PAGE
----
“People are not pagans to be converted, projects to be preached at, or demographics to be reprogrammed. Humans should never be generalized, categorized, dismissed, judged, or underestimated. Every person is a story, rich with history, experiences, creative potential, strength and weaknesses, clarity and blindness.”

When we see the humanity in others, we are less likely to be judgmental and more likely to show compassion. After all, people are people, not projects.

Questions for Group Discussion or Personal Reflection

  • Why was it significant that Jesus ate meals with the “sinners” of society? How might that look today?
  • Are there some people you view as “projects”? What can you do to restore the humanity of how you see them?
  • Do I find it easy to be judgmental towards others, but hard to accurately judge my own sin? Why might this be?

Read John 3:16–17

How can I break the cycle of judgmentalism in my life?

Point 3 – Remember our shared need for Jesus.

Most Christians know John 3:16 by heart... but what about John 3:17? Take a moment to read it. Read it again and reflect on it. The very purpose for Jesus’ coming was to save, not condemn. Frankly, the world already stood condemned. Coming to announce that wouldn’t do anything other than state the obvious. The world needed a Savior, not a Judge. (Yes, God is a Judge but that, too, is usually misunderstood. A conversation for another time!)

And so, one of the best things we can do–for ourselves and for others–is constantly remind ourselves of our personal need for Jesus. He is our Savior. Everyone needs Him to be theirs as well. Judgmentalism prevents us from seeing others as a beloved object of God’s redemption. And our judgmentalism might even produce actions that create an obstacle to other’s faith. When we think about it that way, we see that judgmentalism has no place in our lives. (Again, if you want to read more on how to view what Jesus says about “judging others,” we highly recommend this blog post).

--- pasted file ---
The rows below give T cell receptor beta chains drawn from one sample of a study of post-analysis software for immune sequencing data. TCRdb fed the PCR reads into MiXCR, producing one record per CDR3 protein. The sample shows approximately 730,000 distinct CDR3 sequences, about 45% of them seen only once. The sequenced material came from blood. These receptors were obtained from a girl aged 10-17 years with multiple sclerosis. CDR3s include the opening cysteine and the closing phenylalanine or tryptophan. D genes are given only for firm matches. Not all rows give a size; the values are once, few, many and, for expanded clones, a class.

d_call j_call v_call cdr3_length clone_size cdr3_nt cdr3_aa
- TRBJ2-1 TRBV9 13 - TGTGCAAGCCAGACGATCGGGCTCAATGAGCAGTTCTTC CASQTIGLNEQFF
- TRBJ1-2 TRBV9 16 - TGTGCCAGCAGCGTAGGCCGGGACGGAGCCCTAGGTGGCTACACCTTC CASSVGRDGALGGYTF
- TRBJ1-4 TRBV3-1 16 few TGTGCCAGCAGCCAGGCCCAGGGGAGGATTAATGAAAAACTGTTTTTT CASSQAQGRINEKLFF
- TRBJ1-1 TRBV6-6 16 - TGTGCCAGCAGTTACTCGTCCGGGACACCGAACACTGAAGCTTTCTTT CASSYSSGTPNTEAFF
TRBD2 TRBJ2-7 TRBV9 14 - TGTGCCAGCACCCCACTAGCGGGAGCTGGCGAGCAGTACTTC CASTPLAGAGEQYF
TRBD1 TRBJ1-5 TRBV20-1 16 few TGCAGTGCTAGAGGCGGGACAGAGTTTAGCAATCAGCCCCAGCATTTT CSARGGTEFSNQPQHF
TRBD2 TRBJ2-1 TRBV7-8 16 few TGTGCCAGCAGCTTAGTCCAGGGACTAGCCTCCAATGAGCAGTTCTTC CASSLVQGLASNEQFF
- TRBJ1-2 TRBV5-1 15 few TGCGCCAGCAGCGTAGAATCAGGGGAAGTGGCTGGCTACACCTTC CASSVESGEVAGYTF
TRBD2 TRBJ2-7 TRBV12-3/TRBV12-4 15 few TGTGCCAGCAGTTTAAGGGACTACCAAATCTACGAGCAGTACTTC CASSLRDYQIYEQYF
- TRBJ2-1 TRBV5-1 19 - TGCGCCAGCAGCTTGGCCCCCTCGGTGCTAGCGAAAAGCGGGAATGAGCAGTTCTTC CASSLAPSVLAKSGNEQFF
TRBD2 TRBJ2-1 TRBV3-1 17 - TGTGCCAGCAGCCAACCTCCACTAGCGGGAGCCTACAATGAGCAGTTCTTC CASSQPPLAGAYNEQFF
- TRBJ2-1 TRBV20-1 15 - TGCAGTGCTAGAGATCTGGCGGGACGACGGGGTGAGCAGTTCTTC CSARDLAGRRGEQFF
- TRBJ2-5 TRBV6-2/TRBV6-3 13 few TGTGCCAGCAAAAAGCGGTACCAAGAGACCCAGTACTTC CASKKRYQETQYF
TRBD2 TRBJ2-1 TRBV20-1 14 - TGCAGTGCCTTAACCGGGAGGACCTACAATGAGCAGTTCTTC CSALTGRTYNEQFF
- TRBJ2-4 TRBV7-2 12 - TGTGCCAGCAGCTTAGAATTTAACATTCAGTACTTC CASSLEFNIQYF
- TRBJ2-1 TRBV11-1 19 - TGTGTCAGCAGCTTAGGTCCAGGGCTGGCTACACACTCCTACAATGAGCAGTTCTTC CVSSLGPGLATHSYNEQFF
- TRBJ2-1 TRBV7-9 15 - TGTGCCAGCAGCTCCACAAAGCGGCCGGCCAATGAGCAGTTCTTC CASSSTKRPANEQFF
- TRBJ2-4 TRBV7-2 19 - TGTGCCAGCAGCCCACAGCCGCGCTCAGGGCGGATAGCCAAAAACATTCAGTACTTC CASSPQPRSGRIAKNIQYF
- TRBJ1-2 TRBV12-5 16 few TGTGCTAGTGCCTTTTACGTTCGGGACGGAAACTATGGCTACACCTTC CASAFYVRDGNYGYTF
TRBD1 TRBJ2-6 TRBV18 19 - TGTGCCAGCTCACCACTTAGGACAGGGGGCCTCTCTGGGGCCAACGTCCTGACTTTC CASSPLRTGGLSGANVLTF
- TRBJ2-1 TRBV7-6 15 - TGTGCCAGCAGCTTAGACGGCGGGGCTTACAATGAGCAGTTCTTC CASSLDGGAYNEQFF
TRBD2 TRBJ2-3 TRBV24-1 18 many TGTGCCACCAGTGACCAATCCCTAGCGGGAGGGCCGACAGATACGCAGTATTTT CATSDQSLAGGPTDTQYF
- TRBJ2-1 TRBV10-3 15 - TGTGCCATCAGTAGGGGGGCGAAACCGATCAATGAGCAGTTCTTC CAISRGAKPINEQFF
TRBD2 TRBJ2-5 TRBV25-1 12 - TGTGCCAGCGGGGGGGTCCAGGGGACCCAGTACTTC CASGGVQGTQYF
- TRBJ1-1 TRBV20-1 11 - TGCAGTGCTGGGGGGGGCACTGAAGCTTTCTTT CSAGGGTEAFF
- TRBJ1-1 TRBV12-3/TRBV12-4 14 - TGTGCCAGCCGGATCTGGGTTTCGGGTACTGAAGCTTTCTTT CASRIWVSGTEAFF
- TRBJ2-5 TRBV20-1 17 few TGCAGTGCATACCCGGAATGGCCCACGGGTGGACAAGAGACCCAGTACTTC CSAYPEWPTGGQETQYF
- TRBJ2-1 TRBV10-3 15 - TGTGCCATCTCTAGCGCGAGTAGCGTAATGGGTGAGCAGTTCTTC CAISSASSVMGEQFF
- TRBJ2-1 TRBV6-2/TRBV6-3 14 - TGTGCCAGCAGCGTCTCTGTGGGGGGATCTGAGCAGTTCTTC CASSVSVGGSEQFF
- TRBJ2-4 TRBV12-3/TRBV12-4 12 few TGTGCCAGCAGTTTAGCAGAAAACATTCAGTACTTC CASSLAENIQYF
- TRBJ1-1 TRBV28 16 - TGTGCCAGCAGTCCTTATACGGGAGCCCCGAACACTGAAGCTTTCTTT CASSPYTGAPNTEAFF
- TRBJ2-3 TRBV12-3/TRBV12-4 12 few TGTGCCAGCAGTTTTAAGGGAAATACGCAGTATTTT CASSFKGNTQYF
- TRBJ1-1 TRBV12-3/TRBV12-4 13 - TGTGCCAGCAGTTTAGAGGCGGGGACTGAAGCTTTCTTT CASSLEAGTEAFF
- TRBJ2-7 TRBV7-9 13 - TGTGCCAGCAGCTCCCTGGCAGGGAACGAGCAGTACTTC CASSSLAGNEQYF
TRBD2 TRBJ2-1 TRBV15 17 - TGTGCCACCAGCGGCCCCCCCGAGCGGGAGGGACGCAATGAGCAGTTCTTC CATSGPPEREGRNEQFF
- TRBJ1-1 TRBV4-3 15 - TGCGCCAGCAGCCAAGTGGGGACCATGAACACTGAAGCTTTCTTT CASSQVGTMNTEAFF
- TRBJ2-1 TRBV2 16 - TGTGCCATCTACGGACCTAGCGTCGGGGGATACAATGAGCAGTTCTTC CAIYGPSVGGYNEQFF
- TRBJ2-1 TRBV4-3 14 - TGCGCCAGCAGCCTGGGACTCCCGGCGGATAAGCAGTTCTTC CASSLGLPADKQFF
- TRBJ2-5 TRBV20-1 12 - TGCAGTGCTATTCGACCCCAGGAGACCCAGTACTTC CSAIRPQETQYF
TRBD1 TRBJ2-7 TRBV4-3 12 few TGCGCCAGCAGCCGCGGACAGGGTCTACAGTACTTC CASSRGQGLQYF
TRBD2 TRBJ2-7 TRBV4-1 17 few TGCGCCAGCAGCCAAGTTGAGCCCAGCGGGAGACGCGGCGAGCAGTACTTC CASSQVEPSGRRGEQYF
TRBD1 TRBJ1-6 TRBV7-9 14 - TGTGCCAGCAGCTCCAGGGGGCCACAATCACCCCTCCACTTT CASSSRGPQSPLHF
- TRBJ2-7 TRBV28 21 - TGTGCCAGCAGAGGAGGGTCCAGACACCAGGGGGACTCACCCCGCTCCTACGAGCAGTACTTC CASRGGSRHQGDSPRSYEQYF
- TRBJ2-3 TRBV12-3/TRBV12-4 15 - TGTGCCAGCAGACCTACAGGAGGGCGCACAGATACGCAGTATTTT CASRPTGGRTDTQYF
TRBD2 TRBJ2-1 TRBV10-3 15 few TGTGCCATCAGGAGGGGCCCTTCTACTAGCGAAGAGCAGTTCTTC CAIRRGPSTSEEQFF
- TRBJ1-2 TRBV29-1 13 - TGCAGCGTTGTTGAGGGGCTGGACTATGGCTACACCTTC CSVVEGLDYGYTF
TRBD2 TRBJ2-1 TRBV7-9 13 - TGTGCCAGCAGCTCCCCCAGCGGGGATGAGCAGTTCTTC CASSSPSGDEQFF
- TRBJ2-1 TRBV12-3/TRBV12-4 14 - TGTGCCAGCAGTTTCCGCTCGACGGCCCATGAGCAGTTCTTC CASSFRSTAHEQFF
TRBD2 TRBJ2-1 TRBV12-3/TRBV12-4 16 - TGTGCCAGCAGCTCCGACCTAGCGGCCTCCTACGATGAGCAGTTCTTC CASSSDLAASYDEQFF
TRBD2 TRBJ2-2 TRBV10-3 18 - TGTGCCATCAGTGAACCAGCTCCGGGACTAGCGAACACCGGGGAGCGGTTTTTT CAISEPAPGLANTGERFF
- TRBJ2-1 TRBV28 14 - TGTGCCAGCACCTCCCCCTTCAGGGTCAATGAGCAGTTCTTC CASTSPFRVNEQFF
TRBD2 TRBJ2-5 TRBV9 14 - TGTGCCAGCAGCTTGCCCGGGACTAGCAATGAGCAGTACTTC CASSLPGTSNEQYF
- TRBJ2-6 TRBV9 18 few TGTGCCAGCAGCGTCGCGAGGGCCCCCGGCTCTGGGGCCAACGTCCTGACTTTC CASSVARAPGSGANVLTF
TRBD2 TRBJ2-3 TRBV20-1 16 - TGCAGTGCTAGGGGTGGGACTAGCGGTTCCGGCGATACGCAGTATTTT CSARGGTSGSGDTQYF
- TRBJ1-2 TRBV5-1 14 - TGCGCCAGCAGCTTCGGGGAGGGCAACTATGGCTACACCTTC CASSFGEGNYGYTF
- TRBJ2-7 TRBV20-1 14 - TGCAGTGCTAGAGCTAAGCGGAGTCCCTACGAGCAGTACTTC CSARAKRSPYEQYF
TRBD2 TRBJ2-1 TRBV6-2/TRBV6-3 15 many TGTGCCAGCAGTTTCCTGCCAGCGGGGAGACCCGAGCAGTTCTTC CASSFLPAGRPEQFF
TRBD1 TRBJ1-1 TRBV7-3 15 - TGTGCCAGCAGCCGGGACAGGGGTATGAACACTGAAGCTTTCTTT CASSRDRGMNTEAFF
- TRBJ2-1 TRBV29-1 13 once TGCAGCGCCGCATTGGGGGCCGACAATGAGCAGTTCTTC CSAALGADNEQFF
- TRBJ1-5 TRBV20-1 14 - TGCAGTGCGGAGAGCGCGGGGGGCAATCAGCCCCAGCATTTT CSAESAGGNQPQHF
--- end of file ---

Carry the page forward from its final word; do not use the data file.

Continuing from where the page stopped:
As fits the title of this sermon series, “Endless Vacation,” we need an endless vacation from judgmentalism. We don’t just need a break from it, we need a break-up from it.

Questions for Group Discussion or Personal Reflection

  • Why is it important to see Jesus as the world’s “Savior” and not just its “Judge”?
  • Who in my life needs my compassion instead of my judgment? What can I do to show them compassion?

Memory Verse: John 3:17 (NIV) For God did not send his Son into the world to condemn the world, but to save the world through him.

Final Challenge Questions

  • How are you going to think or live differently in light of what you have read, heard, and discussed this week?
  • How does this week’s message shape or nurture your relationship with God?
  • BONUS: For those of you with kids or around kids: What is one truth from this message that you can share with your kids in a way that they would relate to or understand?

About Our Current Series

The Summer season is known for a few iconic things: Sunny days with late evenings sunsets; barbecues with friends; cooling down in the ocean or pool, and of course–vacations. It’s well established that most families take a vacation during the summertime. And while in the peak of it they might even think: “I wish this vacation would never end.” There is something to be said about having an endless vacation, but we are not talking about never returning to the rhythms of home and work. We mean that some things are worth not just a one-week break, but an “endless vacation.” In this sermon series, we will unpack what things we should leave behind–for good!